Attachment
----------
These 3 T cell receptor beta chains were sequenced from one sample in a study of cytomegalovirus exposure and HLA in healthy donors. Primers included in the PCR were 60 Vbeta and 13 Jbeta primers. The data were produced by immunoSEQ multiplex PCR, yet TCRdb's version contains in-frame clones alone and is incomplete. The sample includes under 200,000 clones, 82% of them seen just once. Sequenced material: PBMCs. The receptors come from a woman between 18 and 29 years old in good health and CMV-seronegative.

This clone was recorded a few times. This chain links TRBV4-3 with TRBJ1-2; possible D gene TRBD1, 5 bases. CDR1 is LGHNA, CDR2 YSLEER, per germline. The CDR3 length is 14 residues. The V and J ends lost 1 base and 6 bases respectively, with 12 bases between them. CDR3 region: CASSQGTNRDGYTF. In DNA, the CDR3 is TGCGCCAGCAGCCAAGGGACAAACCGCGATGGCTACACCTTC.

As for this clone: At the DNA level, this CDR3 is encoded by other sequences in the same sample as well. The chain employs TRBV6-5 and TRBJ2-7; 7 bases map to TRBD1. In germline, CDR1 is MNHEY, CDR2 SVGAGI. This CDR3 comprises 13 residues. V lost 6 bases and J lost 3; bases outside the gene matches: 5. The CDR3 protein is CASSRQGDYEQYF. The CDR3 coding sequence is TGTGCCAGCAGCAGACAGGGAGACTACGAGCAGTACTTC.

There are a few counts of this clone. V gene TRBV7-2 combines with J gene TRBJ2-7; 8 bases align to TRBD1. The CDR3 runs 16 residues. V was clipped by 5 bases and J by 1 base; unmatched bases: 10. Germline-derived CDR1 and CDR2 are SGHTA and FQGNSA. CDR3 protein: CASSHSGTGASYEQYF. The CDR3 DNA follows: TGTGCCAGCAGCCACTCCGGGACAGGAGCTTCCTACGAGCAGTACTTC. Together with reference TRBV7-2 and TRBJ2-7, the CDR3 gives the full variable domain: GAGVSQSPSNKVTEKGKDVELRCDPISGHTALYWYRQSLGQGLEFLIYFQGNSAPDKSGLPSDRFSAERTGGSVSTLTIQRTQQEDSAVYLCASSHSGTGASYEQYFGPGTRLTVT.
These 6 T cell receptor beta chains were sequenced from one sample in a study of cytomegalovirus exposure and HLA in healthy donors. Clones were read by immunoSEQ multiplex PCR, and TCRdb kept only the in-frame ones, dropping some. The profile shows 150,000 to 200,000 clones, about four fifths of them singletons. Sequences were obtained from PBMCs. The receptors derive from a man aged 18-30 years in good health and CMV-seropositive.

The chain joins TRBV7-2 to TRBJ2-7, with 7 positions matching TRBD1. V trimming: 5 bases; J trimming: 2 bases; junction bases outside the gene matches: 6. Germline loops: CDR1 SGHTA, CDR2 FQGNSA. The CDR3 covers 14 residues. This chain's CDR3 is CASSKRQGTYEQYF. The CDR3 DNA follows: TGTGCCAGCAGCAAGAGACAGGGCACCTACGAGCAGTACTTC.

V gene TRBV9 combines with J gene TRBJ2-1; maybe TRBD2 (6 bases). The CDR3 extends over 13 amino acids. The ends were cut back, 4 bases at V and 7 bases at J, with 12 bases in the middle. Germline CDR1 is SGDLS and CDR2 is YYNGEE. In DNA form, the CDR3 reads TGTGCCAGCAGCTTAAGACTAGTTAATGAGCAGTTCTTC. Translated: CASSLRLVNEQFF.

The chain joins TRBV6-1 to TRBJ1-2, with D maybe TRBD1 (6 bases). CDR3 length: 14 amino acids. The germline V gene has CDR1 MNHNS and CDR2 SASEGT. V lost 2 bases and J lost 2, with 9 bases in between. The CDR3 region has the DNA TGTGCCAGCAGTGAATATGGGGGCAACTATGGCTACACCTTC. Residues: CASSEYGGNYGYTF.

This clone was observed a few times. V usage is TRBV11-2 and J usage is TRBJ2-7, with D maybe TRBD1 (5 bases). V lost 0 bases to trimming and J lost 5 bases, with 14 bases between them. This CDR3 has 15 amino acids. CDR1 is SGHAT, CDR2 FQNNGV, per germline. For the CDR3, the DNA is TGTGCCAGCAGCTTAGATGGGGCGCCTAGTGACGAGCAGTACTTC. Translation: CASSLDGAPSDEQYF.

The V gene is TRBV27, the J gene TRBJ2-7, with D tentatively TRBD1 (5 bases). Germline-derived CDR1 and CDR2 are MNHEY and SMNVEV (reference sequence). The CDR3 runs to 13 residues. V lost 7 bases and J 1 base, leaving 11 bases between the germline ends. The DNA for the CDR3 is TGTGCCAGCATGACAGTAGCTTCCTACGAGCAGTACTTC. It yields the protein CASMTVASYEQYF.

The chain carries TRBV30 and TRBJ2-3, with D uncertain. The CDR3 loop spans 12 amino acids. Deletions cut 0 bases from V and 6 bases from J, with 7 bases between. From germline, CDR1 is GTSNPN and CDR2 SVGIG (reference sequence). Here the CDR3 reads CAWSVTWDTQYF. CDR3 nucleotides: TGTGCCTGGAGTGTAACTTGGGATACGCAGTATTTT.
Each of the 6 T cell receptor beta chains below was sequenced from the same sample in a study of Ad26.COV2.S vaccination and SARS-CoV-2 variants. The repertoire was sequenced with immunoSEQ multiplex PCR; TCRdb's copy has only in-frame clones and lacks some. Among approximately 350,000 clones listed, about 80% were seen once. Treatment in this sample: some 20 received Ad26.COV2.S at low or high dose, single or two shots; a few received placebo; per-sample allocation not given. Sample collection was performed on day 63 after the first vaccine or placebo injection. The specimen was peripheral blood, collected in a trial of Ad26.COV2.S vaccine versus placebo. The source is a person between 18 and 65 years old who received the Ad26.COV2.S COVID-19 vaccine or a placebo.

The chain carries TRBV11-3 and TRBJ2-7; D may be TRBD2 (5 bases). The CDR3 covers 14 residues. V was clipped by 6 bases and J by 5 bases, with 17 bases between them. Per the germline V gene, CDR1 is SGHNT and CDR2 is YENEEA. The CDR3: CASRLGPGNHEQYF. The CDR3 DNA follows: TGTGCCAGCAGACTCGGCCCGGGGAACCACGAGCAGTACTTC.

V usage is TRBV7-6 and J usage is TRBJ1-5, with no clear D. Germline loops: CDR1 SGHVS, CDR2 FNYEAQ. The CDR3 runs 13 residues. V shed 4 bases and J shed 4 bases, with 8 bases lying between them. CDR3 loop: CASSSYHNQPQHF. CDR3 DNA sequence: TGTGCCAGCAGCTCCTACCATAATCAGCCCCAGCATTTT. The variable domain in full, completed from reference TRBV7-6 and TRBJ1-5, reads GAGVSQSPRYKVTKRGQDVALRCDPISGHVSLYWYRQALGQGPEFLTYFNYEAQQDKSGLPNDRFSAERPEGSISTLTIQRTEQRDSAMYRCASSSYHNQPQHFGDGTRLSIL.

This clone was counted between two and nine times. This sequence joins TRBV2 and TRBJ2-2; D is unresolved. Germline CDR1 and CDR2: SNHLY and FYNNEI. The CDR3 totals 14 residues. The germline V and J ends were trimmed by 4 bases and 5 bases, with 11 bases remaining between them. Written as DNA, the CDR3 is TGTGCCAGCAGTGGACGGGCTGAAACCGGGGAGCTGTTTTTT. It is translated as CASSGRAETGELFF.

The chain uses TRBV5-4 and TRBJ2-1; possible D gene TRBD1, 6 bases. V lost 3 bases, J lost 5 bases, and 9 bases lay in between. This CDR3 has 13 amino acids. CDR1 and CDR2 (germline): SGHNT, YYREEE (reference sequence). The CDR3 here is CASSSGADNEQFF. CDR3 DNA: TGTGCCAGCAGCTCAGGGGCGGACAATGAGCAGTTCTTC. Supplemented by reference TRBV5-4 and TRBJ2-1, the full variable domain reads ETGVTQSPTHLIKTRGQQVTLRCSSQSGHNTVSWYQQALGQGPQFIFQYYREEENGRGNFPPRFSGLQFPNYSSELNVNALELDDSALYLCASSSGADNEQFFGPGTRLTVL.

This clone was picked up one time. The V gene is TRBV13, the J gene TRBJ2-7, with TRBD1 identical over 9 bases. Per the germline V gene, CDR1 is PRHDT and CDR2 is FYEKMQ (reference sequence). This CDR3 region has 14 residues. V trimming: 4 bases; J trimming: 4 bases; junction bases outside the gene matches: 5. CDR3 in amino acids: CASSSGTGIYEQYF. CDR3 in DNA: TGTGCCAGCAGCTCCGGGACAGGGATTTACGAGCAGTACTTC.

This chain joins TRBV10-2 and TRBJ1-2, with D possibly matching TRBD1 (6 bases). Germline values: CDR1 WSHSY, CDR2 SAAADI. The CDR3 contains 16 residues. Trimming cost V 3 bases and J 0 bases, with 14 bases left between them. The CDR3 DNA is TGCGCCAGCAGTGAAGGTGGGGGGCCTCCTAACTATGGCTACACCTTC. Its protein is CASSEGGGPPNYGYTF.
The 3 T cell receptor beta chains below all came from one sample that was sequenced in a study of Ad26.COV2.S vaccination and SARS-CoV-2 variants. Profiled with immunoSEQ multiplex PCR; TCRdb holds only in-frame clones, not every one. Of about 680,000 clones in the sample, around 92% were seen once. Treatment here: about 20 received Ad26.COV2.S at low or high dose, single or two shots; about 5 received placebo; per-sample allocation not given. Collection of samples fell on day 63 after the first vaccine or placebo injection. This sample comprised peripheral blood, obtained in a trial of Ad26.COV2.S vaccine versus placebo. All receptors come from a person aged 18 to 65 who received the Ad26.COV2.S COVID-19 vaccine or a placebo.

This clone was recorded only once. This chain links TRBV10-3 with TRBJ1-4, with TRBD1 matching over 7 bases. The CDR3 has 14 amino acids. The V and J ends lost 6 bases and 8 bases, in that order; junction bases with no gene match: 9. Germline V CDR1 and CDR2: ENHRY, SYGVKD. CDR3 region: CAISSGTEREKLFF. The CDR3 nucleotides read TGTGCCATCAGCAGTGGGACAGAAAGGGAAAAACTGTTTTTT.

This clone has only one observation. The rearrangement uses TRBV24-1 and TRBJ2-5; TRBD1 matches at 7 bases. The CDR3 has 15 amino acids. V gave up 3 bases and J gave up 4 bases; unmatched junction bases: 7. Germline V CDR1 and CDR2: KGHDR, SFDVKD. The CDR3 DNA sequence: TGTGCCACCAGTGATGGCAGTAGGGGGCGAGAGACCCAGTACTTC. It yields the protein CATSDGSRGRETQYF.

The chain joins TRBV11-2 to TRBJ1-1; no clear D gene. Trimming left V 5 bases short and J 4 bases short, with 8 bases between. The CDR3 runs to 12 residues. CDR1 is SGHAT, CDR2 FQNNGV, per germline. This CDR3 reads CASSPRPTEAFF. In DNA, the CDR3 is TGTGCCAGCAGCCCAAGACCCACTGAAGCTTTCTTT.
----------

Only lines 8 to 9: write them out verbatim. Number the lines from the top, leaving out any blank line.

The chain joins TRBV6-1 to TRBJ1-2, with D maybe TRBD1 (6 bases). CDR3 length: 14 amino acids. The germline V gene has CDR1 MNHNS and CDR2 SASEGT. V lost 2 bases and J lost 2, with 9 bases in between. The CDR3 region has the DNA TGTGCCAGCAGTGAATATGGGGGCAACTATGGCTACACCTTC. Residues: CASSEYGGNYGYTF.

This clone was observed a few times. V usage is TRBV11-2 and J usage is TRBJ2-7, with D maybe TRBD1 (5 bases). V lost 0 bases to trimming and J lost 5 bases, with 14 bases between them. This CDR3 has 15 amino acids. CDR1 is SGHAT, CDR2 FQNNGV, per germline. For the CDR3, the DNA is TGTGCCAGCAGCTTAGATGGGGCGCCTAGTGACGAGCAGTACTTC. Translation: CASSLDGAPSDEQYF.